Despite the lack of civil discourse in these partisan times, we all have a choice as to how we show up in our communities and workplaces. We can either accept that this incivility is the new normal and that there’s nothing to be done, or we can actively behave in a more conciliatory and compassionate manner.
Leading with principals such as integrity, honesty, compassion, courage, accountability and vulnerability is unfortunately absent in many of our current leaders in both business and politics.
But this doesn’t mean we have to follow their example. Instead, we can choose to model the behaviors we expect in them and hold them accountable to follow our lead. To paraphrase Mahatma Gandhi, be the change you wish to see in others.
Regardless of where you’re situated in the org chart of your organization, you can demonstrate leadership fundamentals. This has nothing to do with the number of people reporting to you or the number of followers you have. Leaders are found throughout our communities and workplaces, though they may not appear so on the surface.
Real leaders are the people who bring about the best in others. They motivate and inspire others. They bring about positive change. They hold themselves accountable. And they grow other leaders.
When you model these leadership fundamentals in your community or workplace, you will be seen as someone who is respected and can be relied upon. You will be seen as a real leader and not someone who was merely hired, promoted or voted into such a position. Real leadership is not appointed but earned.
You can also choose to hold accountable those leaders who have been hired, promoted or voted into such a position. This means deliberately choosing to work only for leaders you admire and respect. It means actively supporting and promoting the real leaders into acknowledged positions of authority. And it means actively supporting and voting for only the candidates who demonstrate the leadership fundamentals that you believe in.
Sitting on the sidelines, playing the victim, or remaining apathetic is not acceptable. If you are unhappy with your situation in your community or workplace, it is up to you to do something about it. A passive approach results in the status quo.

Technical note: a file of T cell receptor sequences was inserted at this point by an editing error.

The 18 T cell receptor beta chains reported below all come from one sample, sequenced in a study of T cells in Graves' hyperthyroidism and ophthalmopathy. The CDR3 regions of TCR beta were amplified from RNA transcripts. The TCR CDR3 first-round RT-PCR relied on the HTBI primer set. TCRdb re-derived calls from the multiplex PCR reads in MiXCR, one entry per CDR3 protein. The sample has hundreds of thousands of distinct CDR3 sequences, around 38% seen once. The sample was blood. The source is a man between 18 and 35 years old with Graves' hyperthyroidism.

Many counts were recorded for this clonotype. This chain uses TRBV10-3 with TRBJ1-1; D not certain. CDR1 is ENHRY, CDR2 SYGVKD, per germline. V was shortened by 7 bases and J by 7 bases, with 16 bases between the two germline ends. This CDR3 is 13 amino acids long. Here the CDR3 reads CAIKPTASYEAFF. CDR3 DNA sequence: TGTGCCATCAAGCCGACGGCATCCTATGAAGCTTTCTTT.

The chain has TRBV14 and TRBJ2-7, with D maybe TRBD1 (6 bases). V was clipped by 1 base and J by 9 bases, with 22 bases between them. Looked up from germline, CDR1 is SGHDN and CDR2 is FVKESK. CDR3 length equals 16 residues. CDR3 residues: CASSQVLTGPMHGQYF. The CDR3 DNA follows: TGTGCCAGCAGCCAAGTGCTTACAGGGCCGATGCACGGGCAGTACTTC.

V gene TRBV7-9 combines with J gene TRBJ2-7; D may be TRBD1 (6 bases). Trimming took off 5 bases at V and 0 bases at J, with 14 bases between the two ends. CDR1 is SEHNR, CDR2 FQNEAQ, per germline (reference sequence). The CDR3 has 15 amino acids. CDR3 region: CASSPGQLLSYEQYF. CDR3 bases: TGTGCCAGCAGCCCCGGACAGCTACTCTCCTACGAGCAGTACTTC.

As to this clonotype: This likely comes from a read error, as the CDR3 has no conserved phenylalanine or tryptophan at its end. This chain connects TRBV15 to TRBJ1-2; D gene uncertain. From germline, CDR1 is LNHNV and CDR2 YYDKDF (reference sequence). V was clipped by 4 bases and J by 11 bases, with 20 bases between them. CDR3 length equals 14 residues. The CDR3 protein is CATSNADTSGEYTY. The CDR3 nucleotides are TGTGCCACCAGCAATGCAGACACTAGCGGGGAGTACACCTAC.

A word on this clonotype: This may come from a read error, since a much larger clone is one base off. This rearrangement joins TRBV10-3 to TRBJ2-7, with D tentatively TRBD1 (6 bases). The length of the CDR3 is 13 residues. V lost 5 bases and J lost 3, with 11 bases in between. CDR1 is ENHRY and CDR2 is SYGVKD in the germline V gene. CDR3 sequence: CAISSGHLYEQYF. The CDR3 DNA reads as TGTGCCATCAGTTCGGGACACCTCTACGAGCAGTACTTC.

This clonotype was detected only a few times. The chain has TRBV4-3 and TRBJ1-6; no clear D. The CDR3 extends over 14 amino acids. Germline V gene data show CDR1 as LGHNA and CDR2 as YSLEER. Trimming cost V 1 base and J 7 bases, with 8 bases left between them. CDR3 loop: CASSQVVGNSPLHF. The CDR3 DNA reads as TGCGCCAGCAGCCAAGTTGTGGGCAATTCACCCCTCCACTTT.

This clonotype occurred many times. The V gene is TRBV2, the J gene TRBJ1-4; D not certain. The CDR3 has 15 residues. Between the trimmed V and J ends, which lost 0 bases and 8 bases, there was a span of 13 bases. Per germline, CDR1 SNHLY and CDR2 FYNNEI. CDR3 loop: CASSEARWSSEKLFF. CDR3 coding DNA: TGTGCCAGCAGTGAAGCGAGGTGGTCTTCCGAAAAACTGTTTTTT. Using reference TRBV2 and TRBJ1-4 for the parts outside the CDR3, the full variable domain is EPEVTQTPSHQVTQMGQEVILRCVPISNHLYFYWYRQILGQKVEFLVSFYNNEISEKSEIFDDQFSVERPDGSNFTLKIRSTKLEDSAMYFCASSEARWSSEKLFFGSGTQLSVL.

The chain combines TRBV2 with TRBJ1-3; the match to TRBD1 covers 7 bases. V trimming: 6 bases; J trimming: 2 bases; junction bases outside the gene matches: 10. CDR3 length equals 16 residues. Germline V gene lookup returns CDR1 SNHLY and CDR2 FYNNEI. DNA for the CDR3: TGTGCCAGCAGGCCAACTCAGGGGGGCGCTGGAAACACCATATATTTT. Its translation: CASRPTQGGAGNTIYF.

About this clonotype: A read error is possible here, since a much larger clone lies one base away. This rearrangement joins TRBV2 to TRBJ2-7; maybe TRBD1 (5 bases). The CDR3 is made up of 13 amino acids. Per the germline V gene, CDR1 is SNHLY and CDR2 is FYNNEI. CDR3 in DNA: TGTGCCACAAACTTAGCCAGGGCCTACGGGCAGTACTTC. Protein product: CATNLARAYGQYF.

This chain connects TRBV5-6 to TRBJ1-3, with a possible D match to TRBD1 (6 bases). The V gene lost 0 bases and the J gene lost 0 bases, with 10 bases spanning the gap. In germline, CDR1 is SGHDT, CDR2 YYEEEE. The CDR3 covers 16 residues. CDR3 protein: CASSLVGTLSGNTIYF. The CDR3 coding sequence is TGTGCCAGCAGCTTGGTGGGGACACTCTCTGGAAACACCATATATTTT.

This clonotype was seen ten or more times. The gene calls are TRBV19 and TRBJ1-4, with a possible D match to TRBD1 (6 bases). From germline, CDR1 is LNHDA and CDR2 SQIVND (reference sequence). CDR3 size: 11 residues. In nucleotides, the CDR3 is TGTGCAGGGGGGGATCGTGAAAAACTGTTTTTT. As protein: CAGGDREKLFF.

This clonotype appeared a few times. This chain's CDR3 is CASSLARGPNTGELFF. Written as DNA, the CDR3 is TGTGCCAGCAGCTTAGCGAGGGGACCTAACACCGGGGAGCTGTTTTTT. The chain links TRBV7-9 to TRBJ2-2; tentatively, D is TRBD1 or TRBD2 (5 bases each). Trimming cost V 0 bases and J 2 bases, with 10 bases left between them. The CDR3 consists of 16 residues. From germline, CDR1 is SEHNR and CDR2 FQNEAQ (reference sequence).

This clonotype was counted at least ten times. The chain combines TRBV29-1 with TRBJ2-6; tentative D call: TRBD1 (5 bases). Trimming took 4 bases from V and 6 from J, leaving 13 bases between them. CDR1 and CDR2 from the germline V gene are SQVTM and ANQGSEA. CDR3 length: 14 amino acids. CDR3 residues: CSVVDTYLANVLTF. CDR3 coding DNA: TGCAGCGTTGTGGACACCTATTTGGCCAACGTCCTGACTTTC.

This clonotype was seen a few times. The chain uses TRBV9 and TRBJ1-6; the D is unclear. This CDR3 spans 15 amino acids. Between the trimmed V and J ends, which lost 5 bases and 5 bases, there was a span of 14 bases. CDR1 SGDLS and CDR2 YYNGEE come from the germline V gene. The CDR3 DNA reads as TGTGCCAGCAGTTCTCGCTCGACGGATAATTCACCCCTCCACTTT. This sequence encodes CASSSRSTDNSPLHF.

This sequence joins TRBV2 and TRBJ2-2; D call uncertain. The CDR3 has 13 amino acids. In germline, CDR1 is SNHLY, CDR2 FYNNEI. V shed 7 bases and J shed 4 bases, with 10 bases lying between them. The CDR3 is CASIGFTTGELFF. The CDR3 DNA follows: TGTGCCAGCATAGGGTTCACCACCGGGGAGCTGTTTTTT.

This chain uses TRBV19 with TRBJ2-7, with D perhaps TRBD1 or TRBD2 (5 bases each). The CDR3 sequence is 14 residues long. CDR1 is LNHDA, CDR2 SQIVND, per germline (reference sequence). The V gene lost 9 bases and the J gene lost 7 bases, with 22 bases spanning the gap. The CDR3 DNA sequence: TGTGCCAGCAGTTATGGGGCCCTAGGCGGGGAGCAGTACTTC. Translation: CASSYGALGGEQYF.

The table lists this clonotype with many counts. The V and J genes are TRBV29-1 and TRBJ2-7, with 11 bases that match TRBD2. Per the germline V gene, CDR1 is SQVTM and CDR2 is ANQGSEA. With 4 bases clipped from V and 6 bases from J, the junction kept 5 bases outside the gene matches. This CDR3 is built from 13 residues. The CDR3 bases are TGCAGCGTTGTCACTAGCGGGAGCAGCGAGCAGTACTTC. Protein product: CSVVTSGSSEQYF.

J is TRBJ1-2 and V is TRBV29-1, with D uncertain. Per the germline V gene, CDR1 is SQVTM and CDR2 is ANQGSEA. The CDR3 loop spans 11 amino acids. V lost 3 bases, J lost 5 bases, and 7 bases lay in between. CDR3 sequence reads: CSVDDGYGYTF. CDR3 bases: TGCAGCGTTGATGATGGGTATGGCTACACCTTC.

If you could only take one step today, I urge you to learn to be kinder and more compassionate to other people. It takes very little to do this, and you will be part of the change I suspect you wish to see in the world. This can be as little as:
- Use a turn signal well before you reach the intersection where you intend to turn.
- Hold the door open for the person behind you when entering a building.
- Have a meaningful face-to-face conversation rather than merely a text exchange.
- Assume the best when you receive an email message that could be perceived otherwise.
- Look up from your phone, take out your earbuds, and make eye contact.
- Listen to others with your full and undivided attention in order to be fully present.
These small steps will slowly help return civility to our society and will reflect well on you. I suspect you also begin to feel better about yourself as you become more active in helping to bring about the positive change you want to see in others.
When you model respectful civil discourse and leadership fundamentals in your own behavior, you are more likely to encourage others to do so. You are more likely be respected and seen as a real leader. And you will be a part of the solution rather than a continuation of the problem.